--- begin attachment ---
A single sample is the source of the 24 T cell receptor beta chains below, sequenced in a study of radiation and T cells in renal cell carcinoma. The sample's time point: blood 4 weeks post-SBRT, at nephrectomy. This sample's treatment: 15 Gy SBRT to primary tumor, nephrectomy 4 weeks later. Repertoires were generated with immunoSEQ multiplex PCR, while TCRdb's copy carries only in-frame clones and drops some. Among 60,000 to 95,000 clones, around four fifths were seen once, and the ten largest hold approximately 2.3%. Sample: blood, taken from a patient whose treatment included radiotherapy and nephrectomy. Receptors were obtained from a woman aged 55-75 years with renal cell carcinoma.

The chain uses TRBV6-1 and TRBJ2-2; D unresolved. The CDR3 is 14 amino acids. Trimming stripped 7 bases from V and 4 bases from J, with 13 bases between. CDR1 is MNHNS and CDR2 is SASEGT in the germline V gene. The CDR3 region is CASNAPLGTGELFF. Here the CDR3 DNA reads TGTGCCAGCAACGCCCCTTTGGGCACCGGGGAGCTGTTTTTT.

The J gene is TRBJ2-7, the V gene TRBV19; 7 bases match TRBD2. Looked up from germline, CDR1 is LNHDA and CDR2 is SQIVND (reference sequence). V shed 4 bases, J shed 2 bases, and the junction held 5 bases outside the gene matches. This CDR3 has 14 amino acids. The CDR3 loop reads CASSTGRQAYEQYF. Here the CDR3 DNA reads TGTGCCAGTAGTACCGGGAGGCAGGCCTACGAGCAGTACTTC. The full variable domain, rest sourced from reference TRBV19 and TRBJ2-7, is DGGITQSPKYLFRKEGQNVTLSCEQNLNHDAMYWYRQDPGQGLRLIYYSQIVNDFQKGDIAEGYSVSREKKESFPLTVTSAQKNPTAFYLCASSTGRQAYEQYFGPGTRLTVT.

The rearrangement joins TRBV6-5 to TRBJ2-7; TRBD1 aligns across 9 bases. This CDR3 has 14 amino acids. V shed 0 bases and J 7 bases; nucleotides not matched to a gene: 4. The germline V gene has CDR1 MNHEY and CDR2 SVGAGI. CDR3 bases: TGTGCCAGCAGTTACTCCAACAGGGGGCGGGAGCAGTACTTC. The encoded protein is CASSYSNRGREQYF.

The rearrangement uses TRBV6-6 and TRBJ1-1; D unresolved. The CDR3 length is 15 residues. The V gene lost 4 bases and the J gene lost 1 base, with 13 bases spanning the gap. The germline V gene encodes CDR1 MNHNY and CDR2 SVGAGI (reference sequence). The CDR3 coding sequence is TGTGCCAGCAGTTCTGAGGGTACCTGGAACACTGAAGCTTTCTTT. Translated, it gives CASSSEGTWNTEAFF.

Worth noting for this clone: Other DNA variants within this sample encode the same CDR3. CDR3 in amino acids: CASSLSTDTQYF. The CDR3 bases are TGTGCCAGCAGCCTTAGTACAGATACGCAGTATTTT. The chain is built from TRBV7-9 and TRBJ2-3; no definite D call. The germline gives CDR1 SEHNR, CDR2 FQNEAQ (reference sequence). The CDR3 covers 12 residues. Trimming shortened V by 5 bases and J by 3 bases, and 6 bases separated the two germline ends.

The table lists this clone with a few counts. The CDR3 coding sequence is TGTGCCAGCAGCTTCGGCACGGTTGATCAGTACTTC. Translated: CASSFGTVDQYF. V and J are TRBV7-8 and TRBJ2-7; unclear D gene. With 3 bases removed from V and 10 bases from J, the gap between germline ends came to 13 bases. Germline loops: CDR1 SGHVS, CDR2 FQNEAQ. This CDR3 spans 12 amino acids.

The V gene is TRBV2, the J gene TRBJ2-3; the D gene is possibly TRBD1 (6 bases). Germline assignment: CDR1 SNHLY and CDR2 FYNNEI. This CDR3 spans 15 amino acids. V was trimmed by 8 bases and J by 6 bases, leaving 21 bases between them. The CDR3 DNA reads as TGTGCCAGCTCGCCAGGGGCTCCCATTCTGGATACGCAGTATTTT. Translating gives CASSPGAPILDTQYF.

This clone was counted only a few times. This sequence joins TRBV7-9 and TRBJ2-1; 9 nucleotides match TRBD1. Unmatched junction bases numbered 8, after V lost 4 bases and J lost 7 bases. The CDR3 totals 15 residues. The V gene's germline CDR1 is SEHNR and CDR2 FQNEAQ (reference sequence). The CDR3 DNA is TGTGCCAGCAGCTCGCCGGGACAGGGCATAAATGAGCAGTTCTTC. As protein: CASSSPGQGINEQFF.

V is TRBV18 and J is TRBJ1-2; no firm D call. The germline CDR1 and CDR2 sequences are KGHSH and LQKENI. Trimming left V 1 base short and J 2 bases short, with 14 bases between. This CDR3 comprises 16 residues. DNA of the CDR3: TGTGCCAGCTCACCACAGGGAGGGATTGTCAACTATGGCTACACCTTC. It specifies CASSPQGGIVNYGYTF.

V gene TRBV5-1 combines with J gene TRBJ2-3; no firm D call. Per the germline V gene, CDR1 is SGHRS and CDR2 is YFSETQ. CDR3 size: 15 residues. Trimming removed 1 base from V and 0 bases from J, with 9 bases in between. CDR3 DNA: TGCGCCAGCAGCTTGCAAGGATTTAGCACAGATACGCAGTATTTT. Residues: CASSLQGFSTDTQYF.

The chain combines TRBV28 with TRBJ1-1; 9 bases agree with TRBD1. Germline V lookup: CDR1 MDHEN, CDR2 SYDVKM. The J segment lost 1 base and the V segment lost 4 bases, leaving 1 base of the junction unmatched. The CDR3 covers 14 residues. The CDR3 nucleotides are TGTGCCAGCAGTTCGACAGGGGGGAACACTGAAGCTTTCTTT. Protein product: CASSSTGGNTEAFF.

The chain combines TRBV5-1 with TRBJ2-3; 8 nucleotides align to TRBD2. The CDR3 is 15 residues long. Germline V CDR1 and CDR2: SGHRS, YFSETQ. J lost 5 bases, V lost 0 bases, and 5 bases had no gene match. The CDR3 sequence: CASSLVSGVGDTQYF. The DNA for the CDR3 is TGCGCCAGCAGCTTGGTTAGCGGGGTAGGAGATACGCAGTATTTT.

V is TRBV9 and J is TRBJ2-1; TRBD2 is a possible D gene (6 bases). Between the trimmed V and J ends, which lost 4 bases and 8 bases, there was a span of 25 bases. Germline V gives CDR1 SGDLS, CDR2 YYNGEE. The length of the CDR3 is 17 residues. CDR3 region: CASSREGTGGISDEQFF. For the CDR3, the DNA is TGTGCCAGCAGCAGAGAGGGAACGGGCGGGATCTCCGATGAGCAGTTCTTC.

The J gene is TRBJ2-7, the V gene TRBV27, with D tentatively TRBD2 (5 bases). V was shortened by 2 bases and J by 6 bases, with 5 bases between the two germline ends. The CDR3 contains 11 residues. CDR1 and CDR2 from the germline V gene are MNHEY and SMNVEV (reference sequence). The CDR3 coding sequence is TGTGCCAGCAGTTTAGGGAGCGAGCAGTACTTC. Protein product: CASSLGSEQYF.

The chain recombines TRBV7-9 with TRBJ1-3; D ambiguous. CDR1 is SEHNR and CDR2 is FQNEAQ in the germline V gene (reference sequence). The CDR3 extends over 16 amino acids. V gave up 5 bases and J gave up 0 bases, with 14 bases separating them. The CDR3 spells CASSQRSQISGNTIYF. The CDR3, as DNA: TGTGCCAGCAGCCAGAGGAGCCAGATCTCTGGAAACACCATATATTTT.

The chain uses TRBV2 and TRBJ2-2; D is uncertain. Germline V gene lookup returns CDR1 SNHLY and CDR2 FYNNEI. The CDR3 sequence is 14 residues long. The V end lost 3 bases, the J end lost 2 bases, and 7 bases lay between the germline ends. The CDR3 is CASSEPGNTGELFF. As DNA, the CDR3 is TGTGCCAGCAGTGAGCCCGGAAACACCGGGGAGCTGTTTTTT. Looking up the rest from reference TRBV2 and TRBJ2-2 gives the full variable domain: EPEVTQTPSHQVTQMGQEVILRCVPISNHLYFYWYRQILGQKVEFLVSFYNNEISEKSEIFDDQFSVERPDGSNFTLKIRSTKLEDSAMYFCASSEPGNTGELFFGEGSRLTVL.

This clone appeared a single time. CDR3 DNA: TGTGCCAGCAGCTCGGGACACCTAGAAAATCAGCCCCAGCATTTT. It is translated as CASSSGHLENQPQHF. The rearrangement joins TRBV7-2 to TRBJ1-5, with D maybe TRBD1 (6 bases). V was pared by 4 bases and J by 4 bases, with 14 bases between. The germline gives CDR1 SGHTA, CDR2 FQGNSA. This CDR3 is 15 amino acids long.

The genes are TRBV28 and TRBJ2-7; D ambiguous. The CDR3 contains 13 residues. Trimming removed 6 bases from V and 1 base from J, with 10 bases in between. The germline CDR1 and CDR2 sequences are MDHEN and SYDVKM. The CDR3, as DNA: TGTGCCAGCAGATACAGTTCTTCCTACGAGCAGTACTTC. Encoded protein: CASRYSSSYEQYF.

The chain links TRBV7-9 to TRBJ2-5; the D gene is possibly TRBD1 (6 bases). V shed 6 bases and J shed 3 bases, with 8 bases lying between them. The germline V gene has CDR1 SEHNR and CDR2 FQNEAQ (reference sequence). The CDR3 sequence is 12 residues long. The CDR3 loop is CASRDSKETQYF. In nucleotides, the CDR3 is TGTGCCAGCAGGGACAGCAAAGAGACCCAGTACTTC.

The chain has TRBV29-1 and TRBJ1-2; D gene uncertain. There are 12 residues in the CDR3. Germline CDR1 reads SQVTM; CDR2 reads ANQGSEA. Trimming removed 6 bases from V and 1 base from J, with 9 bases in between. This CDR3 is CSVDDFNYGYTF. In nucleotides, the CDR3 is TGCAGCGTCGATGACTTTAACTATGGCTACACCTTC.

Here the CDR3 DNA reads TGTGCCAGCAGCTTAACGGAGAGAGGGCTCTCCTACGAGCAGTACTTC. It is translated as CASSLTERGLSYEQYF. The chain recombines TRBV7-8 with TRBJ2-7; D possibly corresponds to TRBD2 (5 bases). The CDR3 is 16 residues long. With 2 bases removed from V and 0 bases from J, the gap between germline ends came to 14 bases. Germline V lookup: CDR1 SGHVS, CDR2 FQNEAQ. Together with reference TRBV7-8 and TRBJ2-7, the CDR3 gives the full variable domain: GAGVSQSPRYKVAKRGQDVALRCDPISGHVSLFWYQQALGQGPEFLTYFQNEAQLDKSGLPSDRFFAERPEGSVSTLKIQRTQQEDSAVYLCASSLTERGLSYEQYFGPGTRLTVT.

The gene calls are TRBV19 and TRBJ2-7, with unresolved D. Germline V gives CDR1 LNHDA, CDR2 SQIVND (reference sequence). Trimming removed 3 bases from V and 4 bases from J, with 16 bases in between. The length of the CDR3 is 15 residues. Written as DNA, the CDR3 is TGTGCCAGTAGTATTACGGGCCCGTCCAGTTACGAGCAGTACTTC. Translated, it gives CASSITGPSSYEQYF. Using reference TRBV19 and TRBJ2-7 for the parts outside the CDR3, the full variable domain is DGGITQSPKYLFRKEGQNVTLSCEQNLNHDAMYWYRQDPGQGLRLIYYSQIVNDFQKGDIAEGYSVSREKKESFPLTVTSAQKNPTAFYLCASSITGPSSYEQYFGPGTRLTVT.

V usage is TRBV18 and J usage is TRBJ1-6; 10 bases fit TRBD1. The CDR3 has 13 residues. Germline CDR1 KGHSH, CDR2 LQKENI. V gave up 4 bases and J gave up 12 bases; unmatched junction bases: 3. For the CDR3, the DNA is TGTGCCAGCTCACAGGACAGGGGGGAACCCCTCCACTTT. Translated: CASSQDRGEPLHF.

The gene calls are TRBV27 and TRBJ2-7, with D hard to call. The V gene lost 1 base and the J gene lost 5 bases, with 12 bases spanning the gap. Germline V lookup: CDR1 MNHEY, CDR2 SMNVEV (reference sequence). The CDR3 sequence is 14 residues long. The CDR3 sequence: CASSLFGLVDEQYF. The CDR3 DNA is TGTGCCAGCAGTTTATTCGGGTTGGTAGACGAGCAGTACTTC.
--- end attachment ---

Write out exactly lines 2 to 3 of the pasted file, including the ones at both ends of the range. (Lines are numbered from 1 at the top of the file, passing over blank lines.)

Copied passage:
The chain uses TRBV6-1 and TRBJ2-2; D unresolved. The CDR3 is 14 amino acids. Trimming stripped 7 bases from V and 4 bases from J, with 13 bases between. CDR1 is MNHNS and CDR2 is SASEGT in the germline V gene. The CDR3 region is CASNAPLGTGELFF. Here the CDR3 DNA reads TGTGCCAGCAACGCCCCTTTGGGCACCGGGGAGCTGTTTTTT.

The J gene is TRBJ2-7, the V gene TRBV19; 7 bases match TRBD2. Looked up from germline, CDR1 is LNHDA and CDR2 is SQIVND (reference sequence). V shed 4 bases, J shed 2 bases, and the junction held 5 bases outside the gene matches. This CDR3 has 14 amino acids. The CDR3 loop reads CASSTGRQAYEQYF. Here the CDR3 DNA reads TGTGCCAGTAGTACCGGGAGGCAGGCCTACGAGCAGTACTTC. The full variable domain, rest sourced from reference TRBV19 and TRBJ2-7, is DGGITQSPKYLFRKEGQNVTLSCEQNLNHDAMYWYRQDPGQGLRLIYYSQIVNDFQKGDIAEGYSVSREKKESFPLTVTSAQKNPTAFYLCASSTGRQAYEQYFGPGTRLTVT.